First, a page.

Like a lot of Southern California cities, the history of Studio city dates back to when California was a part of Mexico. Originally considered a part of an area known as Rancho Ex- Mission San Fernando with the rest of the San Fernando Valley, the Mexican government eventually sold the Ex-Mission lands as apart of a way to raise money for the Mexican-American War. Eulogio de Celis, the owner of a hide trading business, purchased the lands as part of a land grant from Governor Pío Pico
in 1846 – however by 1848 wiht the Treaty of Guadalupe Hidalgo, the American government took over, still honoring the original deal – though not recognizing it officially until after de Celis’ death. In 1874 de Celis’ son sold his portion to California Senator Charles Maclay, whose portioned off his share from partners Benjamin and George Porter at Sepulveda Blvd. The Porters took the west, Maclay took the east.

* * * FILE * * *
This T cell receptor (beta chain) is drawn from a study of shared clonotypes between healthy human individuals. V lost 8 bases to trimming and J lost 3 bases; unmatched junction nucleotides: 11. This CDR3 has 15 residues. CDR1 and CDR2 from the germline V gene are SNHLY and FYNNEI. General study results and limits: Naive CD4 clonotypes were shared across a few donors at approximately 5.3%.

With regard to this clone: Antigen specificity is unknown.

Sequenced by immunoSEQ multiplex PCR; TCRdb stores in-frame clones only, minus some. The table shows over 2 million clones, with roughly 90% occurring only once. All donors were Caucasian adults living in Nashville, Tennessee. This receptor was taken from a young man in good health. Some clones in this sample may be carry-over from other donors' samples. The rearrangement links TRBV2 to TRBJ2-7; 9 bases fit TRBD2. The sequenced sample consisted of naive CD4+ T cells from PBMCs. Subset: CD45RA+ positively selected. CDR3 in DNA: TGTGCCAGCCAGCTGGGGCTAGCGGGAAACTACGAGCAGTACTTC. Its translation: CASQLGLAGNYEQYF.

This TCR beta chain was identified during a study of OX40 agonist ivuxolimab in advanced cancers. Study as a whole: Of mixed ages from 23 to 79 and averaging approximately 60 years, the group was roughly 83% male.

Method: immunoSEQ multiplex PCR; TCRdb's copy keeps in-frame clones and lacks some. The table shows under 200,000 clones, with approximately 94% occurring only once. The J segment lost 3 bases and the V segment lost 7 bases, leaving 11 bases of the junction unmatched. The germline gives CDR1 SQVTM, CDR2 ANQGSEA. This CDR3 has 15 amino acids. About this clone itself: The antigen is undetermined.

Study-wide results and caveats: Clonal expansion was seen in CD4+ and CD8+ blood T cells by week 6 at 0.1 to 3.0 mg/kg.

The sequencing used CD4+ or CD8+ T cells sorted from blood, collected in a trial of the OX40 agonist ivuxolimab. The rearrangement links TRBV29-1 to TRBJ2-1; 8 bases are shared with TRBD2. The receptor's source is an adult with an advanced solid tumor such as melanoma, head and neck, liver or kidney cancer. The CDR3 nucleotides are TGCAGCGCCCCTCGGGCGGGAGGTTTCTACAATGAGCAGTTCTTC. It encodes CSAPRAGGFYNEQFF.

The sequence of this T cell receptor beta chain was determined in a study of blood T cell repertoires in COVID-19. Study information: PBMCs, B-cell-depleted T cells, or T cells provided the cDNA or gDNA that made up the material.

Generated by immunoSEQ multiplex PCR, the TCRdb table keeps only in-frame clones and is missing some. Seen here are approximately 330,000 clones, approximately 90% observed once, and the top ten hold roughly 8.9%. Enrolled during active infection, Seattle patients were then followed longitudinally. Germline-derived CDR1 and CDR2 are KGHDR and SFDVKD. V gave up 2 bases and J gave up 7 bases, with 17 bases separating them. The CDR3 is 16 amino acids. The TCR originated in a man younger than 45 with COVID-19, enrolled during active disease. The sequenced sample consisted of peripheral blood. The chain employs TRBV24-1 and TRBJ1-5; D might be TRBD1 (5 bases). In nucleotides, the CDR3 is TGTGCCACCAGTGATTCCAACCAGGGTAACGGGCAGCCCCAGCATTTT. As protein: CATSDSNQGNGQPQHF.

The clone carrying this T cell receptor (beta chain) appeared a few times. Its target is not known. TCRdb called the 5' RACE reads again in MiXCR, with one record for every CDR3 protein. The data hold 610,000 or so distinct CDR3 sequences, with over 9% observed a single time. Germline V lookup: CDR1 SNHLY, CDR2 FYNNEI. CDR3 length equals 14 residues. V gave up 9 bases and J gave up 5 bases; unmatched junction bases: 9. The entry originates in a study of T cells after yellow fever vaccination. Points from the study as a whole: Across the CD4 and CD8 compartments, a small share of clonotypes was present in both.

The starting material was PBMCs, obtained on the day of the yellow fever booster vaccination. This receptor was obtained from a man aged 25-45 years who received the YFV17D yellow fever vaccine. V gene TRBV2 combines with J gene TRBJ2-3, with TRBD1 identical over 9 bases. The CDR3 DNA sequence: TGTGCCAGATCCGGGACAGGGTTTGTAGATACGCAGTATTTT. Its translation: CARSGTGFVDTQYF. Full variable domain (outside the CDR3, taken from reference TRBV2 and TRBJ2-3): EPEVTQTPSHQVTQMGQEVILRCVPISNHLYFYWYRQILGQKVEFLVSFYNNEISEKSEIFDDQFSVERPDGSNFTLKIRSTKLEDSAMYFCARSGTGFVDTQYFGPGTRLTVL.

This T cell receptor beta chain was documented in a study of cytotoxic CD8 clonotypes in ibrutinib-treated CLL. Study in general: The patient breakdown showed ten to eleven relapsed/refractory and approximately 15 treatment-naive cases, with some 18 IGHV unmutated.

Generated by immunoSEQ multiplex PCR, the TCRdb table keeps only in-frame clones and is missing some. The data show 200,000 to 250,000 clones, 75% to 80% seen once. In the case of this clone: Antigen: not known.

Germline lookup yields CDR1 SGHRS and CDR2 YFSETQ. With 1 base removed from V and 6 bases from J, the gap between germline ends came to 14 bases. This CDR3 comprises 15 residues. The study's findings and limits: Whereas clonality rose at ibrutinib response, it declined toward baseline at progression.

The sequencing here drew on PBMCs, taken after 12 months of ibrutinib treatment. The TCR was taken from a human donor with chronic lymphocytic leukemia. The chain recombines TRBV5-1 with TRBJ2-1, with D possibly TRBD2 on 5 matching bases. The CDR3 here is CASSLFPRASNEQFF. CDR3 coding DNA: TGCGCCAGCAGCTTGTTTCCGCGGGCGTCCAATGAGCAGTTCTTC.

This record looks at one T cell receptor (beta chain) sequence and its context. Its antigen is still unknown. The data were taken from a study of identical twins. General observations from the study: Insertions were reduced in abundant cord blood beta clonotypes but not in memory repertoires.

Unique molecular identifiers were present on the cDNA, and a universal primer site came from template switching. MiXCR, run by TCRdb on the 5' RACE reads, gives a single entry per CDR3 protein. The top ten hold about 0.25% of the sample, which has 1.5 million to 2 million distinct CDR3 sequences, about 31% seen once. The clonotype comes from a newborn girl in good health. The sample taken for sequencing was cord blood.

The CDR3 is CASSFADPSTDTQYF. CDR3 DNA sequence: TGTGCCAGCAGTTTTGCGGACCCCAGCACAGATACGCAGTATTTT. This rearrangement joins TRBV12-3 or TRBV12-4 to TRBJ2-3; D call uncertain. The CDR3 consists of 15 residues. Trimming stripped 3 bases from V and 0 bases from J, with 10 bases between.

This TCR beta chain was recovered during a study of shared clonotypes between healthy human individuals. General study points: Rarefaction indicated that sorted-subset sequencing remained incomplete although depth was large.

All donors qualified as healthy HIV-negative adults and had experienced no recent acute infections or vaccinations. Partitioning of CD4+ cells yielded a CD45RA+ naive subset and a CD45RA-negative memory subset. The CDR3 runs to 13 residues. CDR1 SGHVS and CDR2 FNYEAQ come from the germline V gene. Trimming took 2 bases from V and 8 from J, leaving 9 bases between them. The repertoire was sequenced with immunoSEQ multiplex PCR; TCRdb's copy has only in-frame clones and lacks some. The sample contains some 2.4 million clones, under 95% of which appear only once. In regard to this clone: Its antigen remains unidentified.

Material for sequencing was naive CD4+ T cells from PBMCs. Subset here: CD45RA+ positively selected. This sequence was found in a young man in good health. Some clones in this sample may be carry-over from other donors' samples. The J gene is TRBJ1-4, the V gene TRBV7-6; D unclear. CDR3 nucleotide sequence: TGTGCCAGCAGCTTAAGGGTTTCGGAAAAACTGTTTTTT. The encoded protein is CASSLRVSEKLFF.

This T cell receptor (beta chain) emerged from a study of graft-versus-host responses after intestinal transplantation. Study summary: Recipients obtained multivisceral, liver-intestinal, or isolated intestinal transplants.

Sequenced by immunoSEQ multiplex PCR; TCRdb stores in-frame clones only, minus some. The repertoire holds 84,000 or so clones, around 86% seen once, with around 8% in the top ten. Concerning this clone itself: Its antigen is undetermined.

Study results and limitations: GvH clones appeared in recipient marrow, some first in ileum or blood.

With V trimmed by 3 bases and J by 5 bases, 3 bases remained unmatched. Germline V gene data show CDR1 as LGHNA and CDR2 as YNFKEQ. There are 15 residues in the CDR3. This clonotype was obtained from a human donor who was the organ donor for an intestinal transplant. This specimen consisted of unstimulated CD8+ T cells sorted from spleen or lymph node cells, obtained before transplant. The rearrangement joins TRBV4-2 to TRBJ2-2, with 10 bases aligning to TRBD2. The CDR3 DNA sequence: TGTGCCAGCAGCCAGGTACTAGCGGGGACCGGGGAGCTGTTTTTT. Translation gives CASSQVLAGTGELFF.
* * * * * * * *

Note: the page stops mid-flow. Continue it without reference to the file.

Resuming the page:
Eventually the famous Lankershim family purchased the area and made it a ranch and water company. In 1899, it unfortunately lost it rights to supply Los Angeles with water and was deemed non-viable for farming but business boomed after the Los Angeles Aqueduct brought water to the area. The property was eventually divided up between Harry Chandler, a business manager at the LA times, Hobart Whitley, Isaac Van Nuys and James Lankershim. The area known as Laurelwood, the original name for Studio City, was platted out by Whitley. Eventually in 1927, a wealthy land developer donated 20 acres to build a studio for actor/producer Mack Sennett and began developing the land–renaming the surrounding area Studio City. Today Studio City is home to CBS Studios and in close relation to Warner Brothers, Universal, Disney and many pre/post production houses.